Section 4(2)(c) requires the Archdiocese to be run by a trust, which it is, just like in Ellis, and so Sections 7 and 8 thus allowing the father to designate the Archdiocese a “proper defendant” for the purpose of the lawsuit.


The second issue was whether the father, as a ‘secondary victim’ of child abuse, as it was his son who was allegedly abused and so is a ‘primary victim,’ can also sue.


Although the Archdiocese argued that Section 1 stated that the purpose of the Act was to help “child abuse plaintiffs,” and so excluded ‘secondary victims,’ the Court of Appeal referred to the start of Section 1, where it said that it was the “main purpose,” not ‘only purpose,’ and that this phrase didn’t appear anywhere else, not even in the definition of ‘child abuse.’


In coming to the conclusion that the father could sue, the Court of Appeal said that the only limitation found in Section 4 was the ‘founded on or arising from’ limitation, and that definition would reasonably include secondary victims, and there is no evidence of any further limitations.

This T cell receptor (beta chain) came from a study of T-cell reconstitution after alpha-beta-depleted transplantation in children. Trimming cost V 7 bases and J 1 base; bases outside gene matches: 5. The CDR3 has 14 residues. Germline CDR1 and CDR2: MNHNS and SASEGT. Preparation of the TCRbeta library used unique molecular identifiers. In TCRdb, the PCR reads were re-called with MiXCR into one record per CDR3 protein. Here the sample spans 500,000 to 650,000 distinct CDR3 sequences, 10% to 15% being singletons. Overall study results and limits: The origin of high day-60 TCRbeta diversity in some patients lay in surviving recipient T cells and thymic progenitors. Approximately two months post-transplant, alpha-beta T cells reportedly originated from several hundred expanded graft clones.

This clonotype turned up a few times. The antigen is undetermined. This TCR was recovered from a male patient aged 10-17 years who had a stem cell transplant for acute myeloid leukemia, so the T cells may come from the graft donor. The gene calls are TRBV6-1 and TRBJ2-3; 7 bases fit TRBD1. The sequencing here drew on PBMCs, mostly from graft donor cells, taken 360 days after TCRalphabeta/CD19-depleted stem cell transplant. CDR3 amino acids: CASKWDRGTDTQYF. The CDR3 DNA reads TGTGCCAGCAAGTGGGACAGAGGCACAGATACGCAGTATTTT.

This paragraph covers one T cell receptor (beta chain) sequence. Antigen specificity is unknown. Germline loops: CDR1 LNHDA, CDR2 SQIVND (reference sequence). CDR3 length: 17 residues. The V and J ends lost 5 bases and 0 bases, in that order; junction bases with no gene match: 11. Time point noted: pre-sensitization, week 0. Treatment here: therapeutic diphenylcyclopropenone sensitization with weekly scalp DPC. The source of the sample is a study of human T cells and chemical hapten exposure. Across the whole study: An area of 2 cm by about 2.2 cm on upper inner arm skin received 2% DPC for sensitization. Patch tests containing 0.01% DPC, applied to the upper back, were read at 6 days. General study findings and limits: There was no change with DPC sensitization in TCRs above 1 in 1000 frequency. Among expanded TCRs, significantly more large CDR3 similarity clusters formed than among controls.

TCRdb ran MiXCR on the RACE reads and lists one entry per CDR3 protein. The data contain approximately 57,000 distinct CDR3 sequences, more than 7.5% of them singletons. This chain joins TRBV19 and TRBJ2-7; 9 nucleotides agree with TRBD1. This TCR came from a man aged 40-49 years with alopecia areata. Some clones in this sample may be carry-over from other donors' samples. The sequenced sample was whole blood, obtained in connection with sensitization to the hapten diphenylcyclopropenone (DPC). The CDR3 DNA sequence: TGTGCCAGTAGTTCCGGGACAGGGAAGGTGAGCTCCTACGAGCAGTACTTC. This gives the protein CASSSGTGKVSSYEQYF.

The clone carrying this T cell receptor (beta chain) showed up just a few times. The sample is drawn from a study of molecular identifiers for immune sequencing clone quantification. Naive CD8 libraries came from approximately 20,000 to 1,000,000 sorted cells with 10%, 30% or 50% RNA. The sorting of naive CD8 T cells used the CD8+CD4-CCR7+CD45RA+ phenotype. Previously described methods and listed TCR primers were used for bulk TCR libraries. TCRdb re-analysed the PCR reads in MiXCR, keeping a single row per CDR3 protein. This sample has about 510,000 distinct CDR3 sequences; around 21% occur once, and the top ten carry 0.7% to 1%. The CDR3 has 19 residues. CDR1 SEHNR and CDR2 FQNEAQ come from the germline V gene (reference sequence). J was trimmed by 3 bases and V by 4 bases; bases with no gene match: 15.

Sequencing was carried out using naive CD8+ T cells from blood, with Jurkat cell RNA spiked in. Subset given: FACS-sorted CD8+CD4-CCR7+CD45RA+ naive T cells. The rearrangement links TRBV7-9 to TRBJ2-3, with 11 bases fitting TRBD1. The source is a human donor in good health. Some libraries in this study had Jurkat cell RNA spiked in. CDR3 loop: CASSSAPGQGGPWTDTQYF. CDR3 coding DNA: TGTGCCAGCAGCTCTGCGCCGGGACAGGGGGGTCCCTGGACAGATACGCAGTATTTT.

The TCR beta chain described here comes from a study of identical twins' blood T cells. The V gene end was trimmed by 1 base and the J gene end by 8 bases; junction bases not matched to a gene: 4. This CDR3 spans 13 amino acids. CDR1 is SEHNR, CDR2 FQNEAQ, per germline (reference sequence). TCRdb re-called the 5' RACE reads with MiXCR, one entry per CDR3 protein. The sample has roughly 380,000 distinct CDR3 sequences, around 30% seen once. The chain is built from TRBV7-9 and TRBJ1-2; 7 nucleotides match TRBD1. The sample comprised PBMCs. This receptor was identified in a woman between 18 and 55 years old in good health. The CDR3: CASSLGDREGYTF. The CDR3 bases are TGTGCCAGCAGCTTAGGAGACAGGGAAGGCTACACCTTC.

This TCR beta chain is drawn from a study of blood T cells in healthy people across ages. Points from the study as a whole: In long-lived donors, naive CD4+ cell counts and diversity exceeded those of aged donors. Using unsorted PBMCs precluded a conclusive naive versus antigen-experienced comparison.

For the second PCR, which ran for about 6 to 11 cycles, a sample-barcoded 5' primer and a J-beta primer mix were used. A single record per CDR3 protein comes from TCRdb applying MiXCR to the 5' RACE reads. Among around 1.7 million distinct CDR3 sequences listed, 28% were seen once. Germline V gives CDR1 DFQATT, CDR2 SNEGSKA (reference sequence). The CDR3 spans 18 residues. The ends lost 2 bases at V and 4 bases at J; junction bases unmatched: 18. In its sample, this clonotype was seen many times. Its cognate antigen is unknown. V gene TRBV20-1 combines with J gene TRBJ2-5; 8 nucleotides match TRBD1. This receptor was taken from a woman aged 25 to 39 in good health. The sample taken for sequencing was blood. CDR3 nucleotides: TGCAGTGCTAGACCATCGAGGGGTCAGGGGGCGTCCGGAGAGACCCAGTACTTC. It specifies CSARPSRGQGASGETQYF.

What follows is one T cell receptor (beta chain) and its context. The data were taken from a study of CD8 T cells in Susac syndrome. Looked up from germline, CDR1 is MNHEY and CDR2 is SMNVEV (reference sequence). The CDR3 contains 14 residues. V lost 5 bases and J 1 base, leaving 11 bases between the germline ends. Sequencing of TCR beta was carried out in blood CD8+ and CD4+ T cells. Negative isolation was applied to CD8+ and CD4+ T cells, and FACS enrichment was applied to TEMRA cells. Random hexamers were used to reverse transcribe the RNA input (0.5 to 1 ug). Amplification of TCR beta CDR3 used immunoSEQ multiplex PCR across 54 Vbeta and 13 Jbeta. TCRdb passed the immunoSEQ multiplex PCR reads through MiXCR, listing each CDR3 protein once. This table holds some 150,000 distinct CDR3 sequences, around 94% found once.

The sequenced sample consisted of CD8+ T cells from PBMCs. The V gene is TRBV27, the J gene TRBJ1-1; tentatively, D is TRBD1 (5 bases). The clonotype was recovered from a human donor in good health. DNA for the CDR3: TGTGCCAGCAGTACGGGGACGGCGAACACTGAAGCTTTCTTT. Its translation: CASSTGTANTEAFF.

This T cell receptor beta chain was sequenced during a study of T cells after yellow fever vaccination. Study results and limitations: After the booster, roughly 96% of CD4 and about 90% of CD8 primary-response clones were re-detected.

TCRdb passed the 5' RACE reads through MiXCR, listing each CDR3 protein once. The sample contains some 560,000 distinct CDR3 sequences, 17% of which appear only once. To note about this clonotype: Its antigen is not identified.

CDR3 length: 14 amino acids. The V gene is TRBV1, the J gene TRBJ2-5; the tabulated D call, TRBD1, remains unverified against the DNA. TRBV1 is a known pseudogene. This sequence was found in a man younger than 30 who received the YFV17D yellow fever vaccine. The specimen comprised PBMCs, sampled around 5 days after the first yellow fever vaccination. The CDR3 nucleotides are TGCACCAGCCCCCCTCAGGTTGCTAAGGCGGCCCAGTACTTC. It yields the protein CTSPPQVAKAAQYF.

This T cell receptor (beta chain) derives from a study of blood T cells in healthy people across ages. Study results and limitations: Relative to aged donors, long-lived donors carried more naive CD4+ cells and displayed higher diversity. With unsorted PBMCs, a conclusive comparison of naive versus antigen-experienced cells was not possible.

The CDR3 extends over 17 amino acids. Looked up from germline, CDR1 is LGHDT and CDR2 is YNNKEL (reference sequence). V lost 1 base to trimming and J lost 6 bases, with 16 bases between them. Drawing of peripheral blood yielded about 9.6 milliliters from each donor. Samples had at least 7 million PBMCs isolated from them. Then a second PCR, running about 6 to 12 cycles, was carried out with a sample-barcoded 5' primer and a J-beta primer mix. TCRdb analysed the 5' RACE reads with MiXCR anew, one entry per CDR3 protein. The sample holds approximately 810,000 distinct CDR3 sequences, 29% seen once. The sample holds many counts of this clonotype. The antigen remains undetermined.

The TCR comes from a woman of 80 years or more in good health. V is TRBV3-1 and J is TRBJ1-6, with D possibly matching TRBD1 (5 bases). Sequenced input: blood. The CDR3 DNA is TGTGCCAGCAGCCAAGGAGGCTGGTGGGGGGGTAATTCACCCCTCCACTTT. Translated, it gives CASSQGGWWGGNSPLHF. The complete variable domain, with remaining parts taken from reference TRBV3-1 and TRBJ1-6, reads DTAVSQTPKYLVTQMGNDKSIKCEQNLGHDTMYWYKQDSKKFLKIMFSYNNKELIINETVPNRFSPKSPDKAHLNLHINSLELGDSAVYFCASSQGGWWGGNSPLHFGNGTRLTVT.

Finally, because the Victorian Parliament clearly wanted to prevent unincorporated associations from relying on the Ellis defence, “there is no sound reason why Parliament would address this issue for one group of plaintiffs (those who suffered abuse), but not others,” referring to secondary victims who were also affected.


Having overcome both hurdles, the father can now continue his lawsuit against the Archdiocese of Melbourne.


The fact that leave to appeal the ruling in Ellis to the High Court was rejected suggests that the High Court was affirming the validity of the common law position. However, this case makes it clear to the other states and territories that it is possible to override Ellis, and hold churches and other unincorporated associations liable for child abuse.


Pell died in January, aged 81.